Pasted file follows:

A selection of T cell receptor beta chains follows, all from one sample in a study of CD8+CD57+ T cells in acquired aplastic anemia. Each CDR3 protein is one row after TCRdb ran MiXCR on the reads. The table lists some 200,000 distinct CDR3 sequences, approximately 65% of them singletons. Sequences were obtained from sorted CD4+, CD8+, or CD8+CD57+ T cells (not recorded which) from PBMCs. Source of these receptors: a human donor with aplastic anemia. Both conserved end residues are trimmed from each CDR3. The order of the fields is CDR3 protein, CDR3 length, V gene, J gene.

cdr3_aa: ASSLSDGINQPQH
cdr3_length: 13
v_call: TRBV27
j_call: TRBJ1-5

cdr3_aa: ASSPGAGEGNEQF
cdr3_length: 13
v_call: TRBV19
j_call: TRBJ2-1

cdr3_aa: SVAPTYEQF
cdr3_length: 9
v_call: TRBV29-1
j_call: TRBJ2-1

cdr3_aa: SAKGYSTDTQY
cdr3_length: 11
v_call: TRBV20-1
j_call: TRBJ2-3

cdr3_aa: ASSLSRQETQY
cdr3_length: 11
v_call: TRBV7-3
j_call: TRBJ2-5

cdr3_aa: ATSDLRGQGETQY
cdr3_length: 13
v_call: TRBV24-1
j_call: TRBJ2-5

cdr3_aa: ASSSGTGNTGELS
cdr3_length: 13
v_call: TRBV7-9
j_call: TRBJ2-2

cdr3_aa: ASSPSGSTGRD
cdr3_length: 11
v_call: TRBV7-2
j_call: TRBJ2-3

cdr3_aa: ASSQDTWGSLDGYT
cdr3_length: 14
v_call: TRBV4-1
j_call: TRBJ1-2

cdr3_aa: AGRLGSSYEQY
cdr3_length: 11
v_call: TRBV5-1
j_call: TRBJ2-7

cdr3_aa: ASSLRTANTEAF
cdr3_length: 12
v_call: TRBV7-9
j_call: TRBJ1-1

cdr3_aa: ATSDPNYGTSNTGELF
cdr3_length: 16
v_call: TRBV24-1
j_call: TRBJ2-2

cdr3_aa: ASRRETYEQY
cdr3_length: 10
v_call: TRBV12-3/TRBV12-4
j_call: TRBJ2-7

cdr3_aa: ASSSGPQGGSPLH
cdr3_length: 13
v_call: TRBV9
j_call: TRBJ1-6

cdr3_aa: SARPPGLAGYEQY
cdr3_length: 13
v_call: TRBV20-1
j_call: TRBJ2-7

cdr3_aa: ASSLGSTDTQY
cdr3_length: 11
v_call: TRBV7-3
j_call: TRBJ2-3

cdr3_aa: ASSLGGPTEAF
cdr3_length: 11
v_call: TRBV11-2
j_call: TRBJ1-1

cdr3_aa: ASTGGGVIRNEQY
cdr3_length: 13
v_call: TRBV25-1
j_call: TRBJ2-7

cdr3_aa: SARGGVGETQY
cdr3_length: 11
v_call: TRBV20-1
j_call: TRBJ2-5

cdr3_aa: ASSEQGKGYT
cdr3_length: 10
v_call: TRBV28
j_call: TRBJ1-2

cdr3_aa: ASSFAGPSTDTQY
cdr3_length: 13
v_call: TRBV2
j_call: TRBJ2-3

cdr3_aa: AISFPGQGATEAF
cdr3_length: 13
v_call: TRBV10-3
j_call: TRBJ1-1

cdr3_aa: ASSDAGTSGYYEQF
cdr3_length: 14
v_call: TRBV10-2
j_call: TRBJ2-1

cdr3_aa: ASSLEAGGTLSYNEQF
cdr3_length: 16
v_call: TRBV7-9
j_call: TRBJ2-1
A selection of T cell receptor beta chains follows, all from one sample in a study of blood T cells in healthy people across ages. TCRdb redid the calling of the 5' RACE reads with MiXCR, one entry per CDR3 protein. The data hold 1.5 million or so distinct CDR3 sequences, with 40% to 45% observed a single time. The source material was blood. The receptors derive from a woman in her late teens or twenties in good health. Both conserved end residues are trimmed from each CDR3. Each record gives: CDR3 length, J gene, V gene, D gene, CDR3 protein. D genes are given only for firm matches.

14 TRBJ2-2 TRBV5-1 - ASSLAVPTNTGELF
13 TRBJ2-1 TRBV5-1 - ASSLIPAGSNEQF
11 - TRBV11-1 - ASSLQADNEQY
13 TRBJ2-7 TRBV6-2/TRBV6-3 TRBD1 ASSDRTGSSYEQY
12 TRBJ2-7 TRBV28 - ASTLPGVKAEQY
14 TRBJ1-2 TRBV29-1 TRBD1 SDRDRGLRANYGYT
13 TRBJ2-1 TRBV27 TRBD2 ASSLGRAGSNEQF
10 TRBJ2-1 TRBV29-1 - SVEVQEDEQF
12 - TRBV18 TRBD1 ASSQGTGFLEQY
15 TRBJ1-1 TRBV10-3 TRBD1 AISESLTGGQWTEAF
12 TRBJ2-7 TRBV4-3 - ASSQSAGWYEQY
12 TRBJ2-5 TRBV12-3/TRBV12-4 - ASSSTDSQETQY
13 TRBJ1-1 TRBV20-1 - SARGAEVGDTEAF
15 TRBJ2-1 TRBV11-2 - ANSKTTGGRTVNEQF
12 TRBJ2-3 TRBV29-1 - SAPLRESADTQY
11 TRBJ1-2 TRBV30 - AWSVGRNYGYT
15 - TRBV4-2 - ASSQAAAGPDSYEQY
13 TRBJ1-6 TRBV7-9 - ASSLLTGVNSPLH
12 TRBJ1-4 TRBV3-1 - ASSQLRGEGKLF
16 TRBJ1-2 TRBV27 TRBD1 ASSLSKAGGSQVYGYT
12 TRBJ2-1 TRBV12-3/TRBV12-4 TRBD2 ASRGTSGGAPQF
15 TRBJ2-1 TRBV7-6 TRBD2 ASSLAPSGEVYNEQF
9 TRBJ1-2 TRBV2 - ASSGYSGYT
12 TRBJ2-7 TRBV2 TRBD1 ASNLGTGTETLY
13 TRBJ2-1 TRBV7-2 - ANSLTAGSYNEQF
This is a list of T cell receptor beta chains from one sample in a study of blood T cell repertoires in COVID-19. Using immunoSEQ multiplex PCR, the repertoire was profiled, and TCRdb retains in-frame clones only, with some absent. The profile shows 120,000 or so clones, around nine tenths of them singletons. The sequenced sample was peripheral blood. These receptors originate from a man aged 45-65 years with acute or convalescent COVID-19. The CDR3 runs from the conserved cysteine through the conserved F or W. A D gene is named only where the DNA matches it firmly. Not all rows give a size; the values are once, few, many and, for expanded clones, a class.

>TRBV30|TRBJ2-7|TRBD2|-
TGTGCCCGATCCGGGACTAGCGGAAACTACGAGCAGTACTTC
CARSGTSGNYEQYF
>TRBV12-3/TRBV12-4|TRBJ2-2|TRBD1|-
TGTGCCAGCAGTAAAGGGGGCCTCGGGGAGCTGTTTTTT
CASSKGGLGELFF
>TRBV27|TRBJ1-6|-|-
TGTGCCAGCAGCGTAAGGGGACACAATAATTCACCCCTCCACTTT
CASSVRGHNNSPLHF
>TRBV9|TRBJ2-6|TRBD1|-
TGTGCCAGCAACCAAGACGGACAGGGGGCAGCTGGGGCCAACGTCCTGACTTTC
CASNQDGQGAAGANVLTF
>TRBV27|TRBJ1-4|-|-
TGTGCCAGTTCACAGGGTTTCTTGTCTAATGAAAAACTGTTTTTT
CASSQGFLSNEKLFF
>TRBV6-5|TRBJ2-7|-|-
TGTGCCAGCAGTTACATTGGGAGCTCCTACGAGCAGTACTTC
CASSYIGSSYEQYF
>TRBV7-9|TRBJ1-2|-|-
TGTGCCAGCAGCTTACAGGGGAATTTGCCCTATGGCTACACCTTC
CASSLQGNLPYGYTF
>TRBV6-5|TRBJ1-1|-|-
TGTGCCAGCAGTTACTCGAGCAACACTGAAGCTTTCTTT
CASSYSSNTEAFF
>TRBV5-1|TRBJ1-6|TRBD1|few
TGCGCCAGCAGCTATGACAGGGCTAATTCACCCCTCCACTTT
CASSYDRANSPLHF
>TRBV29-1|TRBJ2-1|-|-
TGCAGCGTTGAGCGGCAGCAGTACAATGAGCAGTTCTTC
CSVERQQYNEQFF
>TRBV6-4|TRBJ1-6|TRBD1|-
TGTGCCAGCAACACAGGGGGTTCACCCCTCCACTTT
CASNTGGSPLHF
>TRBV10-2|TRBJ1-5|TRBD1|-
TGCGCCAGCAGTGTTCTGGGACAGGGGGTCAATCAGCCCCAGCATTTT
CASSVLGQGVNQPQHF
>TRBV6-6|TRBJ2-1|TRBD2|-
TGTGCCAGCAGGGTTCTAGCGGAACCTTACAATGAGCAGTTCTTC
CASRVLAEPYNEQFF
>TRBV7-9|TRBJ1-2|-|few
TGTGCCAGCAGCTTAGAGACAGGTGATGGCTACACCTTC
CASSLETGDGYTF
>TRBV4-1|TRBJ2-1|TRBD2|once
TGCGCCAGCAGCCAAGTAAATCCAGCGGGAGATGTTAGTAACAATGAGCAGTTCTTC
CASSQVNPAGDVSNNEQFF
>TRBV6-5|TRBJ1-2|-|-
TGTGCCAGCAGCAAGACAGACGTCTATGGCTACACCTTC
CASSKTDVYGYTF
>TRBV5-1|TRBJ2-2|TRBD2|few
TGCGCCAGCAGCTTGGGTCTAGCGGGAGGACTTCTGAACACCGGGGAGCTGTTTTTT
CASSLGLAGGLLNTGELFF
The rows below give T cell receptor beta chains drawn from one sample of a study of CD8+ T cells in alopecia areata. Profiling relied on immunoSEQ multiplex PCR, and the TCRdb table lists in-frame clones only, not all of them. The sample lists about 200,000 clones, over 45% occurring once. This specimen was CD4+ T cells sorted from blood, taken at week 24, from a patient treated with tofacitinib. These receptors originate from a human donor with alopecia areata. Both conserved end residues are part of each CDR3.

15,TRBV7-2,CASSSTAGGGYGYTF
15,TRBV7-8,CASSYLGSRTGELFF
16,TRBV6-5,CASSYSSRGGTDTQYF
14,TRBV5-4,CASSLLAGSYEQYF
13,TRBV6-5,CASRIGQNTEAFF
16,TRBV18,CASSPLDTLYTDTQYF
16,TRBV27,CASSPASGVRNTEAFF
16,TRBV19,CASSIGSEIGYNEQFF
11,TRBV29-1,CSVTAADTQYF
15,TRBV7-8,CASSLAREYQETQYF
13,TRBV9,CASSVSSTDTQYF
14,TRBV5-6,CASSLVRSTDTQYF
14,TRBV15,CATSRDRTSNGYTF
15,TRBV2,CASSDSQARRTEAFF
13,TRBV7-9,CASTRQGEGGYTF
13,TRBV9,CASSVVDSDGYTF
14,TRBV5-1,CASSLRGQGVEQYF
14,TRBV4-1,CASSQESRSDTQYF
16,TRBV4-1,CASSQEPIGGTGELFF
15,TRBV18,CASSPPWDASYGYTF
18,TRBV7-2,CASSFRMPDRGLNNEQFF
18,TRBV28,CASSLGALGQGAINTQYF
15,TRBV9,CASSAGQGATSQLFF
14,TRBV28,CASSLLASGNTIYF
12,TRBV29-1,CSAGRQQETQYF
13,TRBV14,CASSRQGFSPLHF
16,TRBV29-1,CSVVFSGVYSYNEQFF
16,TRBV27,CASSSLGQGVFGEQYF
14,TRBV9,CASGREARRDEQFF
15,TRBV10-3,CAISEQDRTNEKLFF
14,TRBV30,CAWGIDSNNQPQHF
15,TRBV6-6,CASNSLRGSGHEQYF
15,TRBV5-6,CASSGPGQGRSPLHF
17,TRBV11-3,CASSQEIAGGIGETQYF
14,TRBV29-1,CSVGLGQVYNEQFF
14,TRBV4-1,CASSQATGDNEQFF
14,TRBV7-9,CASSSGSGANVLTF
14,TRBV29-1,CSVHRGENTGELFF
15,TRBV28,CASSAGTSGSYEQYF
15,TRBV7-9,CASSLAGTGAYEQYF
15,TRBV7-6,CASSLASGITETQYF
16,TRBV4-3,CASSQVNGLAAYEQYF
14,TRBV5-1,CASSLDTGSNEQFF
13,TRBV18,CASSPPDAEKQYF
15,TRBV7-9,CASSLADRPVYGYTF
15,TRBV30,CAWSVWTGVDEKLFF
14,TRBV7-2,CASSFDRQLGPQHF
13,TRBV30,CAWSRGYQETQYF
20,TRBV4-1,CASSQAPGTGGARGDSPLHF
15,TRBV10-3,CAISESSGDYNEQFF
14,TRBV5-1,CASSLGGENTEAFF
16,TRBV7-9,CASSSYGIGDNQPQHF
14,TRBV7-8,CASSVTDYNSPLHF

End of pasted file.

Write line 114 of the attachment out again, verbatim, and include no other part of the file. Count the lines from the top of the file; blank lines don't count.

11 TRBJ1-2 TRBV30 - AWSVGRNYGYT